What I do not like about C# is that it can be killed or modified at the whim of a company from one day to the next (same with Matlab and Mathematica) - if your research will span years, this is risky, as 3 years from now you may need to go again through old code and fix things you did not broke.

But if you have a C# library that works, why not just use C# for all of it? Matlab will be fast at the beginning, but if the project gets too complex, it will end up being a pain to maintain. C++ will take some time to learn, but will pay back big time for you in the long term. Same with Python. Not sure what to think about Mathematica.

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Tnx a lot for your point of view - helps to get an idea of what's out there. I have decent skills in C#, C++ and JAVA but at the moment I am leaning towards matlab: I quickly knocked together a CA simulation and the GA toolkit is just too powerful to overlook. You basically have to write just the fitness function (that's where the CA will run) and everything else comes pretty much out of the box. Still experimenting with Swarm and MASON as well, but I am thinking to abandon the DIY option, even if I'd like to I'd rather focus on the actual topic rather than on implementation details. –  JohnIdol Feb 28 '10 at 17:58

I'm a user of both Matlab and Mathematica. Given your admission of severe lack of knowledge of either, I'd recommend Mathematica. Once you 'get' it's syntax I think it's a better fit for your task than Matlab -- in particular it has (a) much more extensive symbolic capabilities built-in (I've not used Matlab's Symbolic Toolbox 'cos I already have Mathematica so I can't comment on the former), and (b) latest releases of Mathematica provide parallelisation out-of-the-box, Matlab offers the Parallel Computing Toolbox at additional cost.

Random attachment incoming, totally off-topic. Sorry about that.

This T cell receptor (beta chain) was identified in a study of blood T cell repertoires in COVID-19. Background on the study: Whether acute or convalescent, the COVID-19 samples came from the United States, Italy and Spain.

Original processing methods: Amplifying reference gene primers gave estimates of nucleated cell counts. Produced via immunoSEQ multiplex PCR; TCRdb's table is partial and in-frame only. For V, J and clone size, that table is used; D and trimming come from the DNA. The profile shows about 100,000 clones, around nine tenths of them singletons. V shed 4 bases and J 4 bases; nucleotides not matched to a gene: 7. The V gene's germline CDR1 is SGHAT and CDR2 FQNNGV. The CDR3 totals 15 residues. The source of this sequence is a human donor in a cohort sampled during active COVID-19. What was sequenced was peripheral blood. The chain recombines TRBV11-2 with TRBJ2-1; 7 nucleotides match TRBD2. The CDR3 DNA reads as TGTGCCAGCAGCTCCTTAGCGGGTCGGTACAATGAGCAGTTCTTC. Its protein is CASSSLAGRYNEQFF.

For a research project I wouldn't be too concerned with execution performance (though you may have good reasons for being concerned with it), I'd be more concerned with development performance, ie how quickly can I develop and test good CAs. Both Matlab and Mathematica have built-in, and very good, visualisation and data handling facilities.

Since you are only facing a 6 month graduate project, I don't know why you should be too concerned at getting locked-in to an individual supplier -- start with one tool, stick with it, don't upgrade during the project.

I also think that you are right to be concerned about re-inventing the wheel by developing a home-brew C# application. What is the objective of your research ? To develop software or to study the behaviour of CAs ? If the latter then you want to have a working implementation as quickly, and as painlessly, as possible so you can get on with your objective.

I don't know how relevant it is to point out, again, that Stephen Wolfram, the 'father' of Mathematica was at one time a major figure in the study of CAs, and that the software he developed is very well suited to that field. Recent releases have built-in CAs -- check the online documentation for details -- which may or may not be useful. There is a host of work already published (in books, in journals, on-line) showing uses of Mathematica in the field of evolutionary algorithms of all descriptions. My impression is that Matlab is much less used in these fields.

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You're right in suggesting that my concern is not putting together software but running simulations as quickly and painlessly as possible, so I am ruling out more and more the DIY option. With regards to matlab vs mathematica, the reason why I was thinking mathematica is, as you say, that it is basically designed by Wolfram for CA. So far, I was able to quickly put together some CA simulations on matlab and I am investigating the matlab GA toolbox which seems to be pretty straightforward to use. I will definitely give a shot at Mathematica though before I make a final decision. –  JohnIdol Feb 28 '10 at 20:53